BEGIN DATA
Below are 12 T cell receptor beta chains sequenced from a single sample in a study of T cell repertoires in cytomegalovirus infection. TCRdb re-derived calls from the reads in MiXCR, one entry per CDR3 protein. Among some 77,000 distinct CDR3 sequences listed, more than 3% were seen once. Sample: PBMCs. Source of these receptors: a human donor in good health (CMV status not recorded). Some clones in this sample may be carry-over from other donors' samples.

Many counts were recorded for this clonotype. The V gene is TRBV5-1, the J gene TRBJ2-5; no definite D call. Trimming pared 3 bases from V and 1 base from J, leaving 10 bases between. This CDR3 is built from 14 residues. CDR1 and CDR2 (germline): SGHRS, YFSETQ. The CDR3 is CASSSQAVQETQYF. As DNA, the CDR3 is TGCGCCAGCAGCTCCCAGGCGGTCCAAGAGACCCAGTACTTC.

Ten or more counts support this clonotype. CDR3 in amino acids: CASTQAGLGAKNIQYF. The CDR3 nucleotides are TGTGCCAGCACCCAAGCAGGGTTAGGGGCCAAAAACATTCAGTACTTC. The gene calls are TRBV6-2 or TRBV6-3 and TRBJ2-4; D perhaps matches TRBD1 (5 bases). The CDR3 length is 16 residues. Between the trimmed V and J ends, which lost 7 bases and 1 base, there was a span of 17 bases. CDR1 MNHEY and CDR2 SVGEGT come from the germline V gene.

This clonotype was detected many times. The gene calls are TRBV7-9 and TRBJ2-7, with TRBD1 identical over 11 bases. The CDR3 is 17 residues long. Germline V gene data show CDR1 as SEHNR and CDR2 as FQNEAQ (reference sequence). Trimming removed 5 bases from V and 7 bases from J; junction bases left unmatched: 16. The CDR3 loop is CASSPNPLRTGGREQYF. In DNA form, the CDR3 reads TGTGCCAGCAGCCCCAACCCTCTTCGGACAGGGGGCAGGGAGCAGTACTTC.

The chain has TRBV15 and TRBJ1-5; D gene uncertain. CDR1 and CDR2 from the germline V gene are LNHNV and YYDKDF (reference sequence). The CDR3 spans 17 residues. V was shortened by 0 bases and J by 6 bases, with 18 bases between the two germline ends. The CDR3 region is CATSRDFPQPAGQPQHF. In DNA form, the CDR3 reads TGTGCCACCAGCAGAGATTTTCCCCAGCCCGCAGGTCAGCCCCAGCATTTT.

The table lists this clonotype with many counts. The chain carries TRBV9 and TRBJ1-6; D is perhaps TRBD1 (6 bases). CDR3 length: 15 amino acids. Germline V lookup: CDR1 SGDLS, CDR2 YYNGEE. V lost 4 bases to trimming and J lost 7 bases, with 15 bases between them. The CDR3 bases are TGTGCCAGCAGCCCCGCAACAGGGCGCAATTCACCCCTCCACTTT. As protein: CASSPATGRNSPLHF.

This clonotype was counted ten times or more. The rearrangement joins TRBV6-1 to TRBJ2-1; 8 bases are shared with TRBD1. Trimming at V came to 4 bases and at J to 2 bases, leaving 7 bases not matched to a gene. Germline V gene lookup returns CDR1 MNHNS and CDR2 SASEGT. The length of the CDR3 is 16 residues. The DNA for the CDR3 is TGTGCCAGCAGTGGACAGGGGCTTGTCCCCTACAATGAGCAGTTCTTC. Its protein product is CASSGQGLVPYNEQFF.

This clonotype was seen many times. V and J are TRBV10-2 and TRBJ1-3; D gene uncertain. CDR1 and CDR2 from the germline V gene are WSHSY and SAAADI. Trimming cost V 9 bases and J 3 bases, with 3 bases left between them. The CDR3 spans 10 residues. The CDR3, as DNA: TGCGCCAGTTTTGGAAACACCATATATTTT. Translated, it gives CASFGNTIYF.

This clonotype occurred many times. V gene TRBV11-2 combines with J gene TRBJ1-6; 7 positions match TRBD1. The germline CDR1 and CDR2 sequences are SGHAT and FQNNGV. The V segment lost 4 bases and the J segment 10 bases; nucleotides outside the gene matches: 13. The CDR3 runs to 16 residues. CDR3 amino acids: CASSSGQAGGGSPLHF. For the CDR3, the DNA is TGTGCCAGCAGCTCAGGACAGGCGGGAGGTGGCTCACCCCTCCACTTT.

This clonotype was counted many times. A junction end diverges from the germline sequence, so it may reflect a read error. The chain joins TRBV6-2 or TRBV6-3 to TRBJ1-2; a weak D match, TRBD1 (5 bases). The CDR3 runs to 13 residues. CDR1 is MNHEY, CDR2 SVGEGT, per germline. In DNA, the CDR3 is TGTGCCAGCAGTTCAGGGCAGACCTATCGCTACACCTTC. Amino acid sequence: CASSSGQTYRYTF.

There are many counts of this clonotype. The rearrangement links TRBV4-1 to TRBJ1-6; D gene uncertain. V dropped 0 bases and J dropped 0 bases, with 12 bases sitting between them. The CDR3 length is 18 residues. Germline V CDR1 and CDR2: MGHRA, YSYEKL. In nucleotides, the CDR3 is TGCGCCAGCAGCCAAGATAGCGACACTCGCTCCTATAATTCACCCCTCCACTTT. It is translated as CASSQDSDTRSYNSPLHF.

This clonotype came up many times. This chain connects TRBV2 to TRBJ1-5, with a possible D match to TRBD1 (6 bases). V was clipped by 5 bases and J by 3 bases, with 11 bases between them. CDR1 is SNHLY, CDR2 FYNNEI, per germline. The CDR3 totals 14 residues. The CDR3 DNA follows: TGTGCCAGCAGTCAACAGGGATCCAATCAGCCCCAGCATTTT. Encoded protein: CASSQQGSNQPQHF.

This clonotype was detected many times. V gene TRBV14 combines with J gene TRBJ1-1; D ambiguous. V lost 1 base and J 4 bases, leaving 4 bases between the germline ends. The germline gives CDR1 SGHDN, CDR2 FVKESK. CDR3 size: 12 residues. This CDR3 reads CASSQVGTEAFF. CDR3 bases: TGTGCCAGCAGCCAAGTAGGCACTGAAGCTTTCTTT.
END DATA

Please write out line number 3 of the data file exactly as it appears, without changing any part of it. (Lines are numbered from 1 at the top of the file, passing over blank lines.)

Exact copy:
Ten or more counts support this clonotype. CDR3 in amino acids: CASTQAGLGAKNIQYF. The CDR3 nucleotides are TGTGCCAGCACCCAAGCAGGGTTAGGGGCCAAAAACATTCAGTACTTC. The gene calls are TRBV6-2 or TRBV6-3 and TRBJ2-4; D perhaps matches TRBD1 (5 bases). The CDR3 length is 16 residues. Between the trimmed V and J ends, which lost 7 bases and 1 base, there was a span of 17 bases. CDR1 MNHEY and CDR2 SVGEGT come from the germline V gene.